In most cases, however, you can do a good job with high-quality prosumer equipment. Start with the best camcorder you can manage, keeping in mind that a 3-chip camcorder is much better than a single chip camcorder. On the analog side, Hi8 and S-VHS units generally deliver better images, but go for Mini DV or Digital8 if you can. The initial image and sound qualities are excellent and they suffer the least damage in post production.
For training programs, you want an external microphone. A wireless clip-on lavaliere microphone is great for the woman explaining chain saw safety as she demonstrates it. And if you lack an audio studio, a lapel mike works very well for recording off-camera narration as well. If you have the luxury of a second mike, a directional shotgun type is excellent for general production work.
In the lighting department, reflectors are an absolute must, especially big white ones to bounce interior light and provide shadowless illumination for closeups of how-to procedures. As for incandescent lights, you can probably get away with a couple of twin-headed halogen work lights on stands to bounce off ceilings and walls. (I like halogen floor lamps available at many department stores. They cost less than $20 and if they accidentally get into the picture, they look like they belong there.)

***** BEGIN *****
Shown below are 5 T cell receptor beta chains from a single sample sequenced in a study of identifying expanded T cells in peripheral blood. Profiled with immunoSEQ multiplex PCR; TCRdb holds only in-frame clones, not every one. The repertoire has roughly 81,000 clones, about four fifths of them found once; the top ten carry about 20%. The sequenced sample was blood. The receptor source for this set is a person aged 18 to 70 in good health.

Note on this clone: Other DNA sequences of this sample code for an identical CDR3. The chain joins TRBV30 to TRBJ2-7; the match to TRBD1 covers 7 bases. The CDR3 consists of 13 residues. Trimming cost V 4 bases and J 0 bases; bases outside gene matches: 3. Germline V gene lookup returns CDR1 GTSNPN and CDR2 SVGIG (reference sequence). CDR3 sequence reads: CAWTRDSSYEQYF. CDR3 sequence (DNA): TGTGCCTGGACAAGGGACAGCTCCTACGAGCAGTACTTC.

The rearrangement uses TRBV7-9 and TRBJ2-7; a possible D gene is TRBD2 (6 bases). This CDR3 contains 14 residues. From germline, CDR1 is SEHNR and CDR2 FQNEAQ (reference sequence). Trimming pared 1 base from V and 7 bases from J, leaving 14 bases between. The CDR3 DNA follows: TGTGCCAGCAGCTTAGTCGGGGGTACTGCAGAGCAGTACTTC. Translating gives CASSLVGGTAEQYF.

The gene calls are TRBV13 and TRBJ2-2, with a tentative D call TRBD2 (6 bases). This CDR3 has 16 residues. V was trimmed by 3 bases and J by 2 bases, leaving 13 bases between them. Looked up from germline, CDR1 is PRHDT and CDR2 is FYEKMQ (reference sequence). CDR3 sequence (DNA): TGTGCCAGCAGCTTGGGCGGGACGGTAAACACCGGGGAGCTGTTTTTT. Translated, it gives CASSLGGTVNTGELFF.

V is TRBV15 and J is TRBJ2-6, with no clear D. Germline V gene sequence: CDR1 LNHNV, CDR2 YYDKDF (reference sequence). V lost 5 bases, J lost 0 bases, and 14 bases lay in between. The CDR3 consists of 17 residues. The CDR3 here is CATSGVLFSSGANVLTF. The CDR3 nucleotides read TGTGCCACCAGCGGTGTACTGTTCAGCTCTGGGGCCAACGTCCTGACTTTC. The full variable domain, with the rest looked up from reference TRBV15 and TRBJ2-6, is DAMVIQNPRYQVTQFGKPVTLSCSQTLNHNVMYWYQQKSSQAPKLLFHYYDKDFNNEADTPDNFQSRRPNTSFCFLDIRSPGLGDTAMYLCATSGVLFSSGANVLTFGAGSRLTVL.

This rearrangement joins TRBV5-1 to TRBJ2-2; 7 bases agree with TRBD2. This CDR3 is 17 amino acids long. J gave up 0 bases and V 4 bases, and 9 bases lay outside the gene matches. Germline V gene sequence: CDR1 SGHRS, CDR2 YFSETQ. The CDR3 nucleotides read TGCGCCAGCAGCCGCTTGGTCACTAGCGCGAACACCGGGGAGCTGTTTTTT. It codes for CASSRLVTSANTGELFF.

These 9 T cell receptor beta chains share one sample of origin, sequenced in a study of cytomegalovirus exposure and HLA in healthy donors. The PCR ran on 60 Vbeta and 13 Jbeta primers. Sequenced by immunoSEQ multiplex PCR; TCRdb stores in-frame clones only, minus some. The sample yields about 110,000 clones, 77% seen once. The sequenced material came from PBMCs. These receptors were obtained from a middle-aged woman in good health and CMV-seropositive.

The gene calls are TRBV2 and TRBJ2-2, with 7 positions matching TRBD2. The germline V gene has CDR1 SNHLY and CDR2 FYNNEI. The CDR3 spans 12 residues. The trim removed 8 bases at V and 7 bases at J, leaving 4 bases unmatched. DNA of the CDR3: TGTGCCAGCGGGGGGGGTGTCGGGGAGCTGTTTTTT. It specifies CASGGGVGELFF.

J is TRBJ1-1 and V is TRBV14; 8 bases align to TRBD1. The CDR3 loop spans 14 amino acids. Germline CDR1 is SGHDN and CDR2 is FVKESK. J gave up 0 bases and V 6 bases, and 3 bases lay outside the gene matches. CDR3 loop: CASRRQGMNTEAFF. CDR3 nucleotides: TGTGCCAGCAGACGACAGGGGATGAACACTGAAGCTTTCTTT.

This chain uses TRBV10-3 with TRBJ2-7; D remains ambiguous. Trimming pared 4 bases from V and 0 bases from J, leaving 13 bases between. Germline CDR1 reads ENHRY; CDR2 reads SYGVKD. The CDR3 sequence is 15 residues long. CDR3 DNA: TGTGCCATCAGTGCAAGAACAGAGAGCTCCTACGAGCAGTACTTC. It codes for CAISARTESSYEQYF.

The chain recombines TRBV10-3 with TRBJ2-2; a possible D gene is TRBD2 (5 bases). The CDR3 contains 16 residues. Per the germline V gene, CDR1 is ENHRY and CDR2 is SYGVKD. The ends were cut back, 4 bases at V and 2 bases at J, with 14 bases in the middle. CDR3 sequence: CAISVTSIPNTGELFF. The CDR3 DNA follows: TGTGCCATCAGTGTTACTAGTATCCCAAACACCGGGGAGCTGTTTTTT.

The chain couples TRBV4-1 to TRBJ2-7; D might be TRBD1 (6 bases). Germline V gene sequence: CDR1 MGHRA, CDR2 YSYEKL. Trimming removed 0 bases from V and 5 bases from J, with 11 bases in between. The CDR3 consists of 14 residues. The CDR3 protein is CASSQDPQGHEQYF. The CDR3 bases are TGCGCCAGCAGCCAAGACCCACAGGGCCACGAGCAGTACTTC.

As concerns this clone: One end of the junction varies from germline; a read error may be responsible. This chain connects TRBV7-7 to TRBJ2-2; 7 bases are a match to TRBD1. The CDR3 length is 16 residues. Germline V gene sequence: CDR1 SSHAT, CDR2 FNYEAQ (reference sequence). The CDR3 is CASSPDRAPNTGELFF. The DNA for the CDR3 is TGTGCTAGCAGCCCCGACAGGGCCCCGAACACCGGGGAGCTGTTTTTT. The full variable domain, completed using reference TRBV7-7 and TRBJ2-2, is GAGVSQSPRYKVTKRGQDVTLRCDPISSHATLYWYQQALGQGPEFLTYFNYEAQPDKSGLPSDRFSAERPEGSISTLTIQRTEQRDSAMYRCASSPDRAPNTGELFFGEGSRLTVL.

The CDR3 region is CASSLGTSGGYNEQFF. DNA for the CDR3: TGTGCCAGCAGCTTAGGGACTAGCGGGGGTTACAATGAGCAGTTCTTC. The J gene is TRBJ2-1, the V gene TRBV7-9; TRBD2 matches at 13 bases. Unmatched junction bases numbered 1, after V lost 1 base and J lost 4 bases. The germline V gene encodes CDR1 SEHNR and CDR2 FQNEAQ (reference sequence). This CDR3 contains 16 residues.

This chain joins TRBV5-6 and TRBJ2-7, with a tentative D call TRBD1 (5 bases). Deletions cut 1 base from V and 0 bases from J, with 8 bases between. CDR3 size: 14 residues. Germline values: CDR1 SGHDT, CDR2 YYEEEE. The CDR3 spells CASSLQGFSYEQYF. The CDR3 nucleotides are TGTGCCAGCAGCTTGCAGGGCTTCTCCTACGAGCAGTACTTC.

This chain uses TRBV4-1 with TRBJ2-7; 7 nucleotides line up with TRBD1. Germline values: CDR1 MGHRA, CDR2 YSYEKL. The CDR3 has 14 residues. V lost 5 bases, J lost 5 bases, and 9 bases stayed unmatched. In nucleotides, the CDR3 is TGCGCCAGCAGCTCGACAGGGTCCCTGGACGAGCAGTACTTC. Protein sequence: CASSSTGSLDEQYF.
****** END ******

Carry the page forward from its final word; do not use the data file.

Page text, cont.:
When you get to post production, youre better off with a nonlinear digital system, for several reasons:
You can maintain camera-tape quality through several edit generations.
You can easily create and superimpose complex titles like lists that start with a single line and then add two, three, four….
You can handle multiple audio tracks, like production sound, narration and music. (These three are about the minimum required for professional sounding audio.)
If you havent yet made the move to digital, a prosumer analog edit bay with a good mixer/switcher and a high-quality titler can yield fine results, especially if your release tapes are no lower than third generation.
In this outing, then, weve showed where to find program topics, how to evaluate them, and what you may need to do them justice.